Out of interest, here’s the same lens in single AFS mode where I believe the camera still uses DFD technology, and you can see for this particular old lens, it’s actually a bit quicker despite the brief wobble to confirm. DFD for all its complaints on YouTube is still a good tech for single AF.

Still too easy? Ok, how about the old Olympus 75mm f1.8, at 1.8 here in AFS mode again, where the confirmation wobble is a bit more pronounced, but the focusing still swift. 

And now if I switch the GH7 to continuous AFC, you’ll see that hunting has been eliminated, but for this older lens, the refocusing speed has reduced. This is more down to the age of this lens though, as more modern lenses focus very quickly in either AFS or AFC modes, making them practical for capturing action. I’ll show you AF for video in a moment.

The GH7 also sports upgraded subject detection over previous models, including the updated S5 II. Along with allowing you to choose between human, animal, car, bike, train and plane, the GH7 lets you drill-down further to specify target parts. 

For a human or animal, that would be the eyes as we’ve seen before, but for cars and bikes you can now also choose between the front of the vehicle or the helmet of the driver or rider, and for trains and planes, either the whole object or again the front.

In practice it works too, although I’d still like to see an auto option that attempts to detect the actual type of subject in a more dynamic situation, even if it means reduced accuracy. Canon and Fujifilm have proven this is possible.

But either way, here’s a burst of shots taken with the 12-60 at 60mm f4 for a 120 equivalent using the mechanical shutter at the top speed of 10fps with continuous autofocus. If you use AFS, this can be boosted to 14fps.

Like other new Lumix cameras, 4k and 6k photo have long-gone, but fast electronic bursts and pre-burst options are available on the GH7. Here’s a sequence I took in the pre-burst mode at 20fps with a half-second buffer, where I fully-pushed the shutter button as the bird took flight. But here you can see the pre-burst mode allowed the camera to buffer and record ten frames prior to take-off, allowing you to capture the exact moment you desire.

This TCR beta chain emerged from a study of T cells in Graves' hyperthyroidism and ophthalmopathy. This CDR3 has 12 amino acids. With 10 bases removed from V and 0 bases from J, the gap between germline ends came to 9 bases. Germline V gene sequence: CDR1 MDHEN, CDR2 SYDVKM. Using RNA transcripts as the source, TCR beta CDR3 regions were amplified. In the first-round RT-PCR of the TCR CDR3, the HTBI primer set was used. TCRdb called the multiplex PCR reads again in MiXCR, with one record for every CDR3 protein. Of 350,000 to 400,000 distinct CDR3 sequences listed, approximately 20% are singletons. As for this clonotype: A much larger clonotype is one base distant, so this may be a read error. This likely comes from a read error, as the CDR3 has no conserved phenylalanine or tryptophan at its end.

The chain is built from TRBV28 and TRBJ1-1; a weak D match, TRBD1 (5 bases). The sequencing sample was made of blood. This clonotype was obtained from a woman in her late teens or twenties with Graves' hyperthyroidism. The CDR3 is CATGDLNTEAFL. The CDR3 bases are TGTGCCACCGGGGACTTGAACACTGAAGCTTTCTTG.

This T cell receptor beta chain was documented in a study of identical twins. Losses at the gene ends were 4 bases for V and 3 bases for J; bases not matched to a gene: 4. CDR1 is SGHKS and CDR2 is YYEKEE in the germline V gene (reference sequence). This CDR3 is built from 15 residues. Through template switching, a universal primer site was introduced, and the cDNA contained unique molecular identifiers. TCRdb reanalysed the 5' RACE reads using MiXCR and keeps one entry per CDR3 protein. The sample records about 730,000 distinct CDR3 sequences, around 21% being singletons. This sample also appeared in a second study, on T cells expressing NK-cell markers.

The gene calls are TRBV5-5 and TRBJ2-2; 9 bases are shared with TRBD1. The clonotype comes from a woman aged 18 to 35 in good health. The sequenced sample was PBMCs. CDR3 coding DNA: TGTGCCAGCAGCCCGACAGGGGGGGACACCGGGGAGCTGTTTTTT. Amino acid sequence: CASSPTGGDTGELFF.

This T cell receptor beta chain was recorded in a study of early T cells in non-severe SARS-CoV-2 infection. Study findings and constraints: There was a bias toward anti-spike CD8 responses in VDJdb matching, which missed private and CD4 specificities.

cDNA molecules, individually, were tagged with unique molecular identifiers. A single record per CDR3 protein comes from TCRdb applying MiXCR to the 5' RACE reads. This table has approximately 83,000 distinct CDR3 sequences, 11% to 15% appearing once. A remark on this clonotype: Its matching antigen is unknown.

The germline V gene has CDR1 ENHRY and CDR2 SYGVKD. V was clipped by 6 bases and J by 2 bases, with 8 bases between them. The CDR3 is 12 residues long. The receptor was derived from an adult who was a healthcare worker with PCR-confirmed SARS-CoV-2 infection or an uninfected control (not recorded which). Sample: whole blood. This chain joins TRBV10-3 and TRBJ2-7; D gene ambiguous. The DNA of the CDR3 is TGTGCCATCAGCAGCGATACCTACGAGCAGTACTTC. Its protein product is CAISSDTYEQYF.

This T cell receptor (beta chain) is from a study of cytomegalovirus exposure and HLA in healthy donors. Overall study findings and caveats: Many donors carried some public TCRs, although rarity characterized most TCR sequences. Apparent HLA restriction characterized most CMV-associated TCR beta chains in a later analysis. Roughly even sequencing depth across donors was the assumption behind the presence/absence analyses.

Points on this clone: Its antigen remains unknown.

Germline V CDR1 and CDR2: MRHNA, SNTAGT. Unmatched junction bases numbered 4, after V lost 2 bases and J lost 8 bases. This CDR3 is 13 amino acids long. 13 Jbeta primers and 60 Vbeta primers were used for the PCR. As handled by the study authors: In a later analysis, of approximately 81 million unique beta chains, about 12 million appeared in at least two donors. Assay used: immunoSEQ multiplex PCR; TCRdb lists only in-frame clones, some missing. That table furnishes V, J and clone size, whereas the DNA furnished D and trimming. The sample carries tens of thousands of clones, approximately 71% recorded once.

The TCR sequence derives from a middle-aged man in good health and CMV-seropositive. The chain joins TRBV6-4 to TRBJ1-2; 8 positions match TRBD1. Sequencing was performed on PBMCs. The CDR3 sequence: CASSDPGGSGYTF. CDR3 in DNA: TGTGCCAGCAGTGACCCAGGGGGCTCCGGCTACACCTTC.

Moving onto video, the GH7 becomes the most capable Lumix G movie camera to date, building upon the quality and features of the GH6 with more confident autofocus, improved stabilisation and the chance to record internal ProRes RAW.

Download Lumix GH7 sample movie: 4k 24p All-i Standard profile

Download Lumix GH7 sample movie: 4k 24p All-i V-Log

Download Lumix GH7 sample movie: 4k 24p All-i ARRI LogC3

As with previous GH models, there’s a vast array of movie options which I’ll briefly discuss while scrolling through the MOV modes when the camera’s set to NTSC. You can film 1080 from 24 to 240p, 4k or Cinema 4k from 24 to 120p, along with a variety of anamorphic and open gate modes, with the best quality 5.8k available up to 30p and recording the full 4:3 sensor area. You’ll also see there’s 8 bit and 10 bit options and the choice of Long GOP or All-i encoding for most modes.

Ok, enough menus and now for some actual footage I filmed with the GH7 and 12-60 lens which I’ll keep at 12mm so you can compare coverage. You’re looking at 1080 30p here where the view’s uncropped widthways compared to standard 4:3 photos.

And next at 1080 60p where the coverage is the same. You’re also still getting full subject recognition with continuous autofocus up to 60p.

Now for 1080 at 120p, still uncropped and still with continuous autofocus, albeit now without subject detection. So you’re looking at using standard AF areas from 100p upwards.

And now for the top frame rate of 1080 at 240p where the coverage may remain unchanged, but there’s a visible drop in quality. I also lost continuous autofocus in this mode, with only single AF available, while on my oldest lenses it became manual focus only. You are still getting sound though.